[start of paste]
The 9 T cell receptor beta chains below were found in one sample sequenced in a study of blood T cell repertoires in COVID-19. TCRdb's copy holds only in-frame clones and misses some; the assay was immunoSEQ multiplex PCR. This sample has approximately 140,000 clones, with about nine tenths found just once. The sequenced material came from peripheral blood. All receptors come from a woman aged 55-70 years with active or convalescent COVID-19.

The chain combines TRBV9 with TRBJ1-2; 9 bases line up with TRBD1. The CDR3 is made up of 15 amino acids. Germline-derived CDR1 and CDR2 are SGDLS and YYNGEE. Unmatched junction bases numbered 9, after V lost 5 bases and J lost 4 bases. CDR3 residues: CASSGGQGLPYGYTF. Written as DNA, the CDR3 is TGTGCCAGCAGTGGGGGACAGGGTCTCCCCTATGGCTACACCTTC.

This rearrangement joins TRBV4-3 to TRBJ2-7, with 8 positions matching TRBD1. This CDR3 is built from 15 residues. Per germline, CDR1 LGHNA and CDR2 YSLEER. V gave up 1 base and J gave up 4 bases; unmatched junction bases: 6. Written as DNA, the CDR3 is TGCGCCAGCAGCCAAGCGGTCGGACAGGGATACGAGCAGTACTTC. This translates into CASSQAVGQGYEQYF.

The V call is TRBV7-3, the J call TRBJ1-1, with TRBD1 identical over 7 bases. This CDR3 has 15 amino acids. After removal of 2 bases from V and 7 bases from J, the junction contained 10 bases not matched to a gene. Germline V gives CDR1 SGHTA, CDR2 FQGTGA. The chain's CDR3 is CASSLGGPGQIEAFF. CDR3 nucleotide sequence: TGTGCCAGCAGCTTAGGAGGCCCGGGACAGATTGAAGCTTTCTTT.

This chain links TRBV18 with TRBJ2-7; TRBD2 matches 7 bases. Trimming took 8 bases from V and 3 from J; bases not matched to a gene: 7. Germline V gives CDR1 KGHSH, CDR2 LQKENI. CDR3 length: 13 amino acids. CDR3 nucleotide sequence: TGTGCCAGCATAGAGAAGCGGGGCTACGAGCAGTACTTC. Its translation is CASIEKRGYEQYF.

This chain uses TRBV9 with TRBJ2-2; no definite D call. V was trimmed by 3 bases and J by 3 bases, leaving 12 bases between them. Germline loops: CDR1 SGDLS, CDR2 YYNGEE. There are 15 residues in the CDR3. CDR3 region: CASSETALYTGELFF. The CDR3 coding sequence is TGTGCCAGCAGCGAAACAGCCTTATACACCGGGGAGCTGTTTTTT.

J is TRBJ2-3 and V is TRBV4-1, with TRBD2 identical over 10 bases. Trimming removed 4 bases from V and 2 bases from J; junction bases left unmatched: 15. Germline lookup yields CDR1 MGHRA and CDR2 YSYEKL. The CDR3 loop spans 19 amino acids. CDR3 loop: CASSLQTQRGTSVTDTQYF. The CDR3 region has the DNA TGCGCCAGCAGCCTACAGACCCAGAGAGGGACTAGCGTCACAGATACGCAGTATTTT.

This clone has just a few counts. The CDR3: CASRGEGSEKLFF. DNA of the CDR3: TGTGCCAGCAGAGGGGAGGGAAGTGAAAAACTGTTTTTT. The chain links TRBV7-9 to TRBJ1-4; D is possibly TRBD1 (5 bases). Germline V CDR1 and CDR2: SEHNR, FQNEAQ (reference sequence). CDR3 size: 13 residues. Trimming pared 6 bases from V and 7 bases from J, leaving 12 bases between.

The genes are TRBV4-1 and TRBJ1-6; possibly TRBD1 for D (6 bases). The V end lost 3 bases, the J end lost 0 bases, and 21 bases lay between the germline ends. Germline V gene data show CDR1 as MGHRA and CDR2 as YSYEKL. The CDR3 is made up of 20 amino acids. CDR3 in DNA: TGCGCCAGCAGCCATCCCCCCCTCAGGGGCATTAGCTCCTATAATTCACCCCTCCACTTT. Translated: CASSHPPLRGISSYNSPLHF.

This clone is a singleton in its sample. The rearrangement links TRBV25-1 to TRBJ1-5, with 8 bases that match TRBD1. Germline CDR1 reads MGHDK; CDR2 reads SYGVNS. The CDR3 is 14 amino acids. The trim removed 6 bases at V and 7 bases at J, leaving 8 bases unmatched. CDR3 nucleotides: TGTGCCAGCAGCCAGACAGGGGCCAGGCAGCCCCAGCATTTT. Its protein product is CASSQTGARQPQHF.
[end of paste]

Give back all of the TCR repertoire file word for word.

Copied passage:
The 9 T cell receptor beta chains below were found in one sample sequenced in a study of blood T cell repertoires in COVID-19. TCRdb's copy holds only in-frame clones and misses some; the assay was immunoSEQ multiplex PCR. This sample has approximately 140,000 clones, with about nine tenths found just once. The sequenced material came from peripheral blood. All receptors come from a woman aged 55-70 years with active or convalescent COVID-19.

The chain combines TRBV9 with TRBJ1-2; 9 bases line up with TRBD1. The CDR3 is made up of 15 amino acids. Germline-derived CDR1 and CDR2 are SGDLS and YYNGEE. Unmatched junction bases numbered 9, after V lost 5 bases and J lost 4 bases. CDR3 residues: CASSGGQGLPYGYTF. Written as DNA, the CDR3 is TGTGCCAGCAGTGGGGGACAGGGTCTCCCCTATGGCTACACCTTC.

This rearrangement joins TRBV4-3 to TRBJ2-7, with 8 positions matching TRBD1. This CDR3 is built from 15 residues. Per germline, CDR1 LGHNA and CDR2 YSLEER. V gave up 1 base and J gave up 4 bases; unmatched junction bases: 6. Written as DNA, the CDR3 is TGCGCCAGCAGCCAAGCGGTCGGACAGGGATACGAGCAGTACTTC. This translates into CASSQAVGQGYEQYF.

The V call is TRBV7-3, the J call TRBJ1-1, with TRBD1 identical over 7 bases. This CDR3 has 15 amino acids. After removal of 2 bases from V and 7 bases from J, the junction contained 10 bases not matched to a gene. Germline V gives CDR1 SGHTA, CDR2 FQGTGA. The chain's CDR3 is CASSLGGPGQIEAFF. CDR3 nucleotide sequence: TGTGCCAGCAGCTTAGGAGGCCCGGGACAGATTGAAGCTTTCTTT.

This chain links TRBV18 with TRBJ2-7; TRBD2 matches 7 bases. Trimming took 8 bases from V and 3 from J; bases not matched to a gene: 7. Germline V gives CDR1 KGHSH, CDR2 LQKENI. CDR3 length: 13 amino acids. CDR3 nucleotide sequence: TGTGCCAGCATAGAGAAGCGGGGCTACGAGCAGTACTTC. Its translation is CASIEKRGYEQYF.

This chain uses TRBV9 with TRBJ2-2; no definite D call. V was trimmed by 3 bases and J by 3 bases, leaving 12 bases between them. Germline loops: CDR1 SGDLS, CDR2 YYNGEE. There are 15 residues in the CDR3. CDR3 region: CASSETALYTGELFF. The CDR3 coding sequence is TGTGCCAGCAGCGAAACAGCCTTATACACCGGGGAGCTGTTTTTT.

J is TRBJ2-3 and V is TRBV4-1, with TRBD2 identical over 10 bases. Trimming removed 4 bases from V and 2 bases from J; junction bases left unmatched: 15. Germline lookup yields CDR1 MGHRA and CDR2 YSYEKL. The CDR3 loop spans 19 amino acids. CDR3 loop: CASSLQTQRGTSVTDTQYF. The CDR3 region has the DNA TGCGCCAGCAGCCTACAGACCCAGAGAGGGACTAGCGTCACAGATACGCAGTATTTT.

This clone has just a few counts. The CDR3: CASRGEGSEKLFF. DNA of the CDR3: TGTGCCAGCAGAGGGGAGGGAAGTGAAAAACTGTTTTTT. The chain links TRBV7-9 to TRBJ1-4; D is possibly TRBD1 (5 bases). Germline V CDR1 and CDR2: SEHNR, FQNEAQ (reference sequence). CDR3 size: 13 residues. Trimming pared 6 bases from V and 7 bases from J, leaving 12 bases between.

The genes are TRBV4-1 and TRBJ1-6; possibly TRBD1 for D (6 bases). The V end lost 3 bases, the J end lost 0 bases, and 21 bases lay between the germline ends. Germline V gene data show CDR1 as MGHRA and CDR2 as YSYEKL. The CDR3 is made up of 20 amino acids. CDR3 in DNA: TGCGCCAGCAGCCATCCCCCCCTCAGGGGCATTAGCTCCTATAATTCACCCCTCCACTTT. Translated: CASSHPPLRGISSYNSPLHF.

This clone is a singleton in its sample. The rearrangement links TRBV25-1 to TRBJ1-5, with 8 bases that match TRBD1. Germline CDR1 reads MGHDK; CDR2 reads SYGVNS. The CDR3 is 14 amino acids. The trim removed 6 bases at V and 7 bases at J, leaving 8 bases unmatched. CDR3 nucleotides: TGTGCCAGCAGCCAGACAGGGGCCAGGCAGCCCCAGCATTTT. Its protein product is CASSQTGARQPQHF.